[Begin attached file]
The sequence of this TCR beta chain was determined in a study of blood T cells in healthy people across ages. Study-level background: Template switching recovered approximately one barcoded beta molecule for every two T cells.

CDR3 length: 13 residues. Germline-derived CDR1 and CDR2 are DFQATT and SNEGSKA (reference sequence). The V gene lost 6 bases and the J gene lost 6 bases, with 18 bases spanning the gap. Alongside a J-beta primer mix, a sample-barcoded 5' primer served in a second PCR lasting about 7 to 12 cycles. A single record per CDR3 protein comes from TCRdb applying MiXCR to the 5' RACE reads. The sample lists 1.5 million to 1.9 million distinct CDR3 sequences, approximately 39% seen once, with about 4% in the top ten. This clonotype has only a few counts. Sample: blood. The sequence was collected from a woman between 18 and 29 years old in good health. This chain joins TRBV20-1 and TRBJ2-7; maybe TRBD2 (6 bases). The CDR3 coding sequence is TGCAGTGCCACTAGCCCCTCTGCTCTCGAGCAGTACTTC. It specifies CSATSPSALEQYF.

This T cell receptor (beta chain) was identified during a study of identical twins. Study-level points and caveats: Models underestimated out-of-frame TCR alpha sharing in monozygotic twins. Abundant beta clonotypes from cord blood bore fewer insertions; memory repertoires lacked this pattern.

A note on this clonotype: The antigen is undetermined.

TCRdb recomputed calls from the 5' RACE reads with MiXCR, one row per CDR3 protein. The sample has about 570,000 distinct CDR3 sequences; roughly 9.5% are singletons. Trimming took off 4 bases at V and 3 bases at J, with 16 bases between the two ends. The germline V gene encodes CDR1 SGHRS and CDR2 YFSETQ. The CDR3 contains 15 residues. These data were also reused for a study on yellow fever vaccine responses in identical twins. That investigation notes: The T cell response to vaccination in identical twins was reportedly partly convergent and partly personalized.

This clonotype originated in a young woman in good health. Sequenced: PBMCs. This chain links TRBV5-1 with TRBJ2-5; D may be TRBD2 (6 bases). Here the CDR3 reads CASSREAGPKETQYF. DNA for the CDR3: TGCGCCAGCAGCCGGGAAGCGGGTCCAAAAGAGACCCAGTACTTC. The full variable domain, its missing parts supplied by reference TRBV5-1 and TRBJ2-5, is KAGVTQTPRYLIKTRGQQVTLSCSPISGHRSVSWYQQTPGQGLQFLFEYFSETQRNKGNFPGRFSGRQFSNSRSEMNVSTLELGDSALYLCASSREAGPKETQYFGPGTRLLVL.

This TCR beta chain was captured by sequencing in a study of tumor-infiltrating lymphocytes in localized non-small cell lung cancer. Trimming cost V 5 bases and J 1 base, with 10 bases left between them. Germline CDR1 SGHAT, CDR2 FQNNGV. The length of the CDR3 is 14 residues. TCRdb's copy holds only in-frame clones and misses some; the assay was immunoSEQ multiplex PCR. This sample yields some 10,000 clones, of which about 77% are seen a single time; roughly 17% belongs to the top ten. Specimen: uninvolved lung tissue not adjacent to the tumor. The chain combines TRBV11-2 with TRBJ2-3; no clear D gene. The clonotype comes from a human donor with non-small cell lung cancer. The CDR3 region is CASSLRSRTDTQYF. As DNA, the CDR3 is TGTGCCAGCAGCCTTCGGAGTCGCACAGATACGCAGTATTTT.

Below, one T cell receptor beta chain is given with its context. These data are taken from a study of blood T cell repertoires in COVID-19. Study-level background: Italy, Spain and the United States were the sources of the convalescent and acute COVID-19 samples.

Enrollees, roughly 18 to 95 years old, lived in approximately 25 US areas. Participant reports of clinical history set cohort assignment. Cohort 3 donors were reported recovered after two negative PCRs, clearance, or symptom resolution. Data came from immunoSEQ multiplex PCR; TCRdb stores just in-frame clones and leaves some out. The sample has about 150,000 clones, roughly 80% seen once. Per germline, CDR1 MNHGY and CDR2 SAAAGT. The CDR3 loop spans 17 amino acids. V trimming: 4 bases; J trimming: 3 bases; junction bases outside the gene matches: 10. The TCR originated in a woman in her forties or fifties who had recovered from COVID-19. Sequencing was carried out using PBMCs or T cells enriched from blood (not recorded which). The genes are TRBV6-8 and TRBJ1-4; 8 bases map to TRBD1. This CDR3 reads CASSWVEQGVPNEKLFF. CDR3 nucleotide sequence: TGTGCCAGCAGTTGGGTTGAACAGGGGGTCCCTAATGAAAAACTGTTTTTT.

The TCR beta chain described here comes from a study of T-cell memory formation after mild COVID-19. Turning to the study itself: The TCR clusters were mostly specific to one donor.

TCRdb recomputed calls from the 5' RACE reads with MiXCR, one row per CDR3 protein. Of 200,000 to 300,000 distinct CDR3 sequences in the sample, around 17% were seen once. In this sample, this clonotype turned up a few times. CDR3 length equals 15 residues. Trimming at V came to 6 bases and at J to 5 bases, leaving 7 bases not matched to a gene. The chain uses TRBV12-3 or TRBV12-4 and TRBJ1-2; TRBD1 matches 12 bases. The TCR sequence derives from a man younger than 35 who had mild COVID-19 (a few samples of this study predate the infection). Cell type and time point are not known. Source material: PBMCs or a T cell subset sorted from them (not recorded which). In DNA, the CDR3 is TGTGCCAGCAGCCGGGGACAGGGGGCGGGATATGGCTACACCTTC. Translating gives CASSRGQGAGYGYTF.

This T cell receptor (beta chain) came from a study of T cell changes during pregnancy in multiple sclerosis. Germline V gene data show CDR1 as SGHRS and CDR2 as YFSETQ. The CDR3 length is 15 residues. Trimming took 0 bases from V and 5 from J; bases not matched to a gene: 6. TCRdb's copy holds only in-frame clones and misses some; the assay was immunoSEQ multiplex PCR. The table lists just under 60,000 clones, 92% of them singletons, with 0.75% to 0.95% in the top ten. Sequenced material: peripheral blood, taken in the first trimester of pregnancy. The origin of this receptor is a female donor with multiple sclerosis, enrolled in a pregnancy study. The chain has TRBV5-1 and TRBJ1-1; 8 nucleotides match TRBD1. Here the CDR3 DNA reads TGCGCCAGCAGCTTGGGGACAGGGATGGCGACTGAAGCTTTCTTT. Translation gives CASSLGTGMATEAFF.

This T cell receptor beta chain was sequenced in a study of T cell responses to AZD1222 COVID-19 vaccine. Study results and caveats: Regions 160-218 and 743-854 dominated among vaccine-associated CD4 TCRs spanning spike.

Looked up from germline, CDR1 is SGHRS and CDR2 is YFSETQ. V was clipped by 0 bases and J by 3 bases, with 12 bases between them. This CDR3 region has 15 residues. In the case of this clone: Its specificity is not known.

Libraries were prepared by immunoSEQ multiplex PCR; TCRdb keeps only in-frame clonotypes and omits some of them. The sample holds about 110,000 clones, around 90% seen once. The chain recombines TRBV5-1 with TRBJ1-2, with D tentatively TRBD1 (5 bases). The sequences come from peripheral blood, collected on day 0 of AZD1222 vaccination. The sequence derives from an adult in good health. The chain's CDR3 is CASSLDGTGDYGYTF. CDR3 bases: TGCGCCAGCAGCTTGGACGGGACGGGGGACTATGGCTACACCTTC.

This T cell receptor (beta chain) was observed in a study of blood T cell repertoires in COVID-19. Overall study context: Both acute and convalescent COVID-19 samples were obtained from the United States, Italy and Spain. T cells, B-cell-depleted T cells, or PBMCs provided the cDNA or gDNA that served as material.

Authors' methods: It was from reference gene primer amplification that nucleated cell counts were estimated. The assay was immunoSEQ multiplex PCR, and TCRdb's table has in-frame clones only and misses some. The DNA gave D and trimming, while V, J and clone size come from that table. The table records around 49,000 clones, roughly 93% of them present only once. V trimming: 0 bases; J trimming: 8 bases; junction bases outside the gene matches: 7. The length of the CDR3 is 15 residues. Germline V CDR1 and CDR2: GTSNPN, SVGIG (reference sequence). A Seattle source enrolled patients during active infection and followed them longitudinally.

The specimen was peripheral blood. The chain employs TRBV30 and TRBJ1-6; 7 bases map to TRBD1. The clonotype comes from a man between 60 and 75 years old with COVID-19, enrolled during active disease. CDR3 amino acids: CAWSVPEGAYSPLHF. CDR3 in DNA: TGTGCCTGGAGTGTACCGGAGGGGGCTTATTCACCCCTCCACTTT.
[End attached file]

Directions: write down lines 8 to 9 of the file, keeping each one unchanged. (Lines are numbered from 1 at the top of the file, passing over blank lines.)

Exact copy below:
Below, one T cell receptor beta chain is given with its context. These data are taken from a study of blood T cell repertoires in COVID-19. Study-level background: Italy, Spain and the United States were the sources of the convalescent and acute COVID-19 samples.

Enrollees, roughly 18 to 95 years old, lived in approximately 25 US areas. Participant reports of clinical history set cohort assignment. Cohort 3 donors were reported recovered after two negative PCRs, clearance, or symptom resolution. Data came from immunoSEQ multiplex PCR; TCRdb stores just in-frame clones and leaves some out. The sample has about 150,000 clones, roughly 80% seen once. Per germline, CDR1 MNHGY and CDR2 SAAAGT. The CDR3 loop spans 17 amino acids. V trimming: 4 bases; J trimming: 3 bases; junction bases outside the gene matches: 10. The TCR originated in a woman in her forties or fifties who had recovered from COVID-19. Sequencing was carried out using PBMCs or T cells enriched from blood (not recorded which). The genes are TRBV6-8 and TRBJ1-4; 8 bases map to TRBD1. This CDR3 reads CASSWVEQGVPNEKLFF. CDR3 nucleotide sequence: TGTGCCAGCAGTTGGGTTGAACAGGGGGTCCCTAATGAAAAACTGTTTTTT.